Download e-book for kindle: A Beginner’s Guide to Identifying The Protostelids by Frederick W. Spiegel, John D. Shadwick, Lora A. Lindley,

By Frederick W. Spiegel, John D. Shadwick, Lora A. Lindley, Matthew W. Brown

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From some angles, 4-spored sporocarps may be difficult to distinguish from the smaller P. conicum because of the difficulty of seeing whether there is a distinct basal, obconic spore as in P. conicum or a sporangium with no one clearly basal spore as in P. articulatum. Also, P. conicum lacks the stalk articulation. Care must be taken because both species cofruit. Spores multiple, stalks long A B Protosporangium bisporum Olive & Stoianovitch This very uncommon protostelid is likely to be found on bark of living trees Stalk: very long, thin, and flexuous though rarely sharply bent with pointed angles.

Spores multiple, stalks short SH SH A B C Echinosteliopsis oligospora Reinhardt & Olive This common species is treated as short stalked because it is usually first observed on PIP with a hydrated sheath that makes the diameter of the sporangium greater than the length of the stalk. Stalk: straight to gently curved with a pronounced taper from base to tip. Spores: 1-8, usually 4, spherical to laterally compressed, usually of different sizes within a single sporangium, spore walls smooth within a hygroscopic sheath that is usually hydrated in the saturated air of a culture plate.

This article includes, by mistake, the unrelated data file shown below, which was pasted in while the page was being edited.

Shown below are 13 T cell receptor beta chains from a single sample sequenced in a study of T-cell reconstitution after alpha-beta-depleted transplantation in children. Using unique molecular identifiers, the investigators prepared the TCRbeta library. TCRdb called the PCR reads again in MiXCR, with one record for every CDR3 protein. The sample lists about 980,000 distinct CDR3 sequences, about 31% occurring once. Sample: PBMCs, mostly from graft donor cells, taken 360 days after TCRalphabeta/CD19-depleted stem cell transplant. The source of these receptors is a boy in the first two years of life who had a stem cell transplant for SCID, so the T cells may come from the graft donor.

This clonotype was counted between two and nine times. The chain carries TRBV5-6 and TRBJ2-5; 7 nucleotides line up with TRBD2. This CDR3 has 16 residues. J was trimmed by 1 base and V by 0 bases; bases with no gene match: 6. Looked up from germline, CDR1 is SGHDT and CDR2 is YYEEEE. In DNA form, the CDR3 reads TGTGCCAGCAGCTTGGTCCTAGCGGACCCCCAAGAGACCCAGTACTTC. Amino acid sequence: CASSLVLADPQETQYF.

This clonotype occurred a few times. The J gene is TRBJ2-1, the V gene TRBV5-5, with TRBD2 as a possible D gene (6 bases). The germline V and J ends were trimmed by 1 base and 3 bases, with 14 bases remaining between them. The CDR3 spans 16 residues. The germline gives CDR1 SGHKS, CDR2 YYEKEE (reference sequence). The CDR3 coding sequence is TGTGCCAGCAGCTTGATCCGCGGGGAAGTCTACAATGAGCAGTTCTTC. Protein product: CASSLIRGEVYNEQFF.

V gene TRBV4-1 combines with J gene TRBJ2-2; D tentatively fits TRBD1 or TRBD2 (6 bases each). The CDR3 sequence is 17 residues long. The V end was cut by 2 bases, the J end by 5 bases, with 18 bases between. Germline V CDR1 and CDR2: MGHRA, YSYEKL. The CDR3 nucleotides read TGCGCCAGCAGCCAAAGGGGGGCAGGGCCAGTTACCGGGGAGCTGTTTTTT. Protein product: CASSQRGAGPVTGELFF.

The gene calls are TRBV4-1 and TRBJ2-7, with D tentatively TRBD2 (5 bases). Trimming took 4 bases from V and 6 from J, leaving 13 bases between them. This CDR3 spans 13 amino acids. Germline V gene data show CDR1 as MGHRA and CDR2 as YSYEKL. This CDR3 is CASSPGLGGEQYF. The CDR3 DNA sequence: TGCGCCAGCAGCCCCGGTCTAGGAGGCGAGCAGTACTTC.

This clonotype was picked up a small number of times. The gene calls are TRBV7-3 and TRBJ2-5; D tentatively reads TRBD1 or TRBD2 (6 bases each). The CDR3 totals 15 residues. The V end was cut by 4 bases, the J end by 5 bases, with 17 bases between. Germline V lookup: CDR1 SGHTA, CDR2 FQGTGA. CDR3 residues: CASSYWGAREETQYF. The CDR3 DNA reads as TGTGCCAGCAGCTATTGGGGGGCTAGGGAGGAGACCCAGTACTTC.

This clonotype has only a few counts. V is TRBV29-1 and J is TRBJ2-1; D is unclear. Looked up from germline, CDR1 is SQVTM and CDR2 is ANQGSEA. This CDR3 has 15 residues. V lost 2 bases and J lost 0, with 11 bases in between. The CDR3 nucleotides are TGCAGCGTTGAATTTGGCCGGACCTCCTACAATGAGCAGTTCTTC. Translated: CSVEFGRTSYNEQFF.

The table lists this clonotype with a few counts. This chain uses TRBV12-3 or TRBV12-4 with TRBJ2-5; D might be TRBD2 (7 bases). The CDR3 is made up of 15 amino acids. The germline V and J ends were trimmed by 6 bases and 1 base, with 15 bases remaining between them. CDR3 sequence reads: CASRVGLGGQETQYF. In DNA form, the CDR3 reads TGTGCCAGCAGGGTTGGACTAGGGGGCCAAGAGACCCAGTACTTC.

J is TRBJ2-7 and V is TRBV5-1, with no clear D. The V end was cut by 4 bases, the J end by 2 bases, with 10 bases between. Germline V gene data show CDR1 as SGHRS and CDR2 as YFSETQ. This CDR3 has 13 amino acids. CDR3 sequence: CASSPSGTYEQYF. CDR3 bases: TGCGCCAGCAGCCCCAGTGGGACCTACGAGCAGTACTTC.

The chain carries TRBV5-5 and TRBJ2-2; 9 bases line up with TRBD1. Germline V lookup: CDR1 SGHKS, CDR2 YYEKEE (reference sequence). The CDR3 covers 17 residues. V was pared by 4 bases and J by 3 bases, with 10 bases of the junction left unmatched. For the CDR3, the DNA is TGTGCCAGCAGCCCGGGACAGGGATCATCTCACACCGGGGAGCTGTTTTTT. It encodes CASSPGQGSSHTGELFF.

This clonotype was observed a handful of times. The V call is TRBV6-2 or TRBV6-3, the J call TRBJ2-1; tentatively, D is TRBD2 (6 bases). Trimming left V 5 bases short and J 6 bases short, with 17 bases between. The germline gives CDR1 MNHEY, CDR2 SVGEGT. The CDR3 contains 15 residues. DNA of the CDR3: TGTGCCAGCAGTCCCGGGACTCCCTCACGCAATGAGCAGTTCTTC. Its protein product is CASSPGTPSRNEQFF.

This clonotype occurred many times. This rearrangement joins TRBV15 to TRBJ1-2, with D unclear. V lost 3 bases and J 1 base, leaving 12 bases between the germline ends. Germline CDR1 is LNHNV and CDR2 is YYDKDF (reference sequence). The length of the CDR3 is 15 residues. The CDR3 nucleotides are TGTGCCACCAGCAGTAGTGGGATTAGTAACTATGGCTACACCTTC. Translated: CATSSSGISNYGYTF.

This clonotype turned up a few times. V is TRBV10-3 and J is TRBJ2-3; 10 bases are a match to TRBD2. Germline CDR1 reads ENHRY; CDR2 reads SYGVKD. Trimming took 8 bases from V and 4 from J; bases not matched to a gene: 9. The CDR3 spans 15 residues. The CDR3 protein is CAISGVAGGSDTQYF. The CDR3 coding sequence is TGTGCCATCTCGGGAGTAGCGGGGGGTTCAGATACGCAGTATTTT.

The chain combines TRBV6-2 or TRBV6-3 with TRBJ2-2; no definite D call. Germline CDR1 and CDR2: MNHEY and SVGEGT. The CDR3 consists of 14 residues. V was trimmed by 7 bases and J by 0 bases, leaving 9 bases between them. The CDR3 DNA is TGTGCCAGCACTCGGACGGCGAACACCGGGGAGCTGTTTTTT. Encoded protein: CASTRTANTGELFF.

Its distinctive spores make it easy to recognize. Stalk: relatively longer and usually more gracile and finely tapered than that of S. vulgare. The two sporocarps marked with arrows in Fig. B show stalks whose bases are not blocked by the substrate such that their whole length is obvious. Spore: essentially spherical with a distinct, raise reticulum of ridges that is easily visible even at low magnifications (arrows, Fig. A-C). Prespore Cell (PSP): not shown, round in outline. Scale bar: 100µm, A,B: 50µm C.

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